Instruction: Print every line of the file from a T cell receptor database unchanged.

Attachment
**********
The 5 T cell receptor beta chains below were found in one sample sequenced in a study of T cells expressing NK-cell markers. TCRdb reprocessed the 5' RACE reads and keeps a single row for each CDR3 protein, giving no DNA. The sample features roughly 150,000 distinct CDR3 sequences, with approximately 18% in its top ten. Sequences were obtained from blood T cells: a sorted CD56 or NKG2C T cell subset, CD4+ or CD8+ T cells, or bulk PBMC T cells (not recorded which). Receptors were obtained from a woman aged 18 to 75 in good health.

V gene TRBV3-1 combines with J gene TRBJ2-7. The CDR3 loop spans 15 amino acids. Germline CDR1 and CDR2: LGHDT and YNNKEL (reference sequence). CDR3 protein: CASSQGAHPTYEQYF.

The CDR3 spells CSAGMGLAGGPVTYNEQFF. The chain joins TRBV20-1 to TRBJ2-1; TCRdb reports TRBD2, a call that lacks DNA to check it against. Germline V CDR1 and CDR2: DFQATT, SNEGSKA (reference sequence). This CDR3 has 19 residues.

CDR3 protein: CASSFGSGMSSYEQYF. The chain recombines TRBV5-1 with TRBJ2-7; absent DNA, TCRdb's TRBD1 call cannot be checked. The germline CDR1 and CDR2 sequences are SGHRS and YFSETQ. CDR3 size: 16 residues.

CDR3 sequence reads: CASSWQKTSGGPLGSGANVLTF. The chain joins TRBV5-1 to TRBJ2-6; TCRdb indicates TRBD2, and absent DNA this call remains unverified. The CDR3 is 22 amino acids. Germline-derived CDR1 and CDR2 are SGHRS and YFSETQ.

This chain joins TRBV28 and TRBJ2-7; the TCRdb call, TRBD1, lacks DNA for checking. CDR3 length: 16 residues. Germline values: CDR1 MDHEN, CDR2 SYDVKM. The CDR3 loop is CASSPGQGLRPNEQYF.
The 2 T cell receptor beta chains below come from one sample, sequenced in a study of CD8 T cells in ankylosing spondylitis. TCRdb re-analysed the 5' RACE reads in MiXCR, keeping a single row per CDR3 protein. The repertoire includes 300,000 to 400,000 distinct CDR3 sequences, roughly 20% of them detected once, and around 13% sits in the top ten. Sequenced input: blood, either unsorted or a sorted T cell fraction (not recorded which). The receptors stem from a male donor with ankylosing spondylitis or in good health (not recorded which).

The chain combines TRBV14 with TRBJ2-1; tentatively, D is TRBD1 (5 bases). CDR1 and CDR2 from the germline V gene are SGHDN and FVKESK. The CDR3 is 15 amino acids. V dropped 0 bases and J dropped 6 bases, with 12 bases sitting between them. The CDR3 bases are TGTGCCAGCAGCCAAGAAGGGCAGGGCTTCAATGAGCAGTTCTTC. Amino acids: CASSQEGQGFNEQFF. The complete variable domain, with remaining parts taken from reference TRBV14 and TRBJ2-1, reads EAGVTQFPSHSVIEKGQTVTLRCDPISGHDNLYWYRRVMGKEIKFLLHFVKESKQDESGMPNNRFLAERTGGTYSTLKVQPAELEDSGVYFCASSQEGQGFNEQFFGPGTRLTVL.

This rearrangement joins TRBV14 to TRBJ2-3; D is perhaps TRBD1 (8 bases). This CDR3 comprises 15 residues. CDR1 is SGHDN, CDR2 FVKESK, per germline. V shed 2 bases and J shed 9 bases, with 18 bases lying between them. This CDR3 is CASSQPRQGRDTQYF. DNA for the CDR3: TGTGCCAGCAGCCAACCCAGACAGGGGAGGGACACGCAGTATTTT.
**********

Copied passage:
The 5 T cell receptor beta chains below were found in one sample sequenced in a study of T cells expressing NK-cell markers. TCRdb reprocessed the 5' RACE reads and keeps a single row for each CDR3 protein, giving no DNA. The sample features roughly 150,000 distinct CDR3 sequences, with approximately 18% in its top ten. Sequences were obtained from blood T cells: a sorted CD56 or NKG2C T cell subset, CD4+ or CD8+ T cells, or bulk PBMC T cells (not recorded which). Receptors were obtained from a woman aged 18 to 75 in good health.

V gene TRBV3-1 combines with J gene TRBJ2-7. The CDR3 loop spans 15 amino acids. Germline CDR1 and CDR2: LGHDT and YNNKEL (reference sequence). CDR3 protein: CASSQGAHPTYEQYF.

The CDR3 spells CSAGMGLAGGPVTYNEQFF. The chain joins TRBV20-1 to TRBJ2-1; TCRdb reports TRBD2, a call that lacks DNA to check it against. Germline V CDR1 and CDR2: DFQATT, SNEGSKA (reference sequence). This CDR3 has 19 residues.

CDR3 protein: CASSFGSGMSSYEQYF. The chain recombines TRBV5-1 with TRBJ2-7; absent DNA, TCRdb's TRBD1 call cannot be checked. The germline CDR1 and CDR2 sequences are SGHRS and YFSETQ. CDR3 size: 16 residues.

CDR3 sequence reads: CASSWQKTSGGPLGSGANVLTF. The chain joins TRBV5-1 to TRBJ2-6; TCRdb indicates TRBD2, and absent DNA this call remains unverified. The CDR3 is 22 amino acids. Germline-derived CDR1 and CDR2 are SGHRS and YFSETQ.

This chain joins TRBV28 and TRBJ2-7; the TCRdb call, TRBD1, lacks DNA for checking. CDR3 length: 16 residues. Germline values: CDR1 MDHEN, CDR2 SYDVKM. The CDR3 loop is CASSPGQGLRPNEQYF.
The 2 T cell receptor beta chains below come from one sample, sequenced in a study of CD8 T cells in ankylosing spondylitis. TCRdb re-analysed the 5' RACE reads in MiXCR, keeping a single row per CDR3 protein. The repertoire includes 300,000 to 400,000 distinct CDR3 sequences, roughly 20% of them detected once, and around 13% sits in the top ten. Sequenced input: blood, either unsorted or a sorted T cell fraction (not recorded which). The receptors stem from a male donor with ankylosing spondylitis or in good health (not recorded which).

The chain combines TRBV14 with TRBJ2-1; tentatively, D is TRBD1 (5 bases). CDR1 and CDR2 from the germline V gene are SGHDN and FVKESK. The CDR3 is 15 amino acids. V dropped 0 bases and J dropped 6 bases, with 12 bases sitting between them. The CDR3 bases are TGTGCCAGCAGCCAAGAAGGGCAGGGCTTCAATGAGCAGTTCTTC. Amino acids: CASSQEGQGFNEQFF. The complete variable domain, with remaining parts taken from reference TRBV14 and TRBJ2-1, reads EAGVTQFPSHSVIEKGQTVTLRCDPISGHDNLYWYRRVMGKEIKFLLHFVKESKQDESGMPNNRFLAERTGGTYSTLKVQPAELEDSGVYFCASSQEGQGFNEQFFGPGTRLTVL.

This rearrangement joins TRBV14 to TRBJ2-3; D is perhaps TRBD1 (8 bases). This CDR3 comprises 15 residues. CDR1 is SGHDN, CDR2 FVKESK, per germline. V shed 2 bases and J shed 9 bases, with 18 bases lying between them. This CDR3 is CASSQPRQGRDTQYF. DNA for the CDR3: TGTGCCAGCAGCCAACCCAGACAGGGGAGGGACACGCAGTATTTT.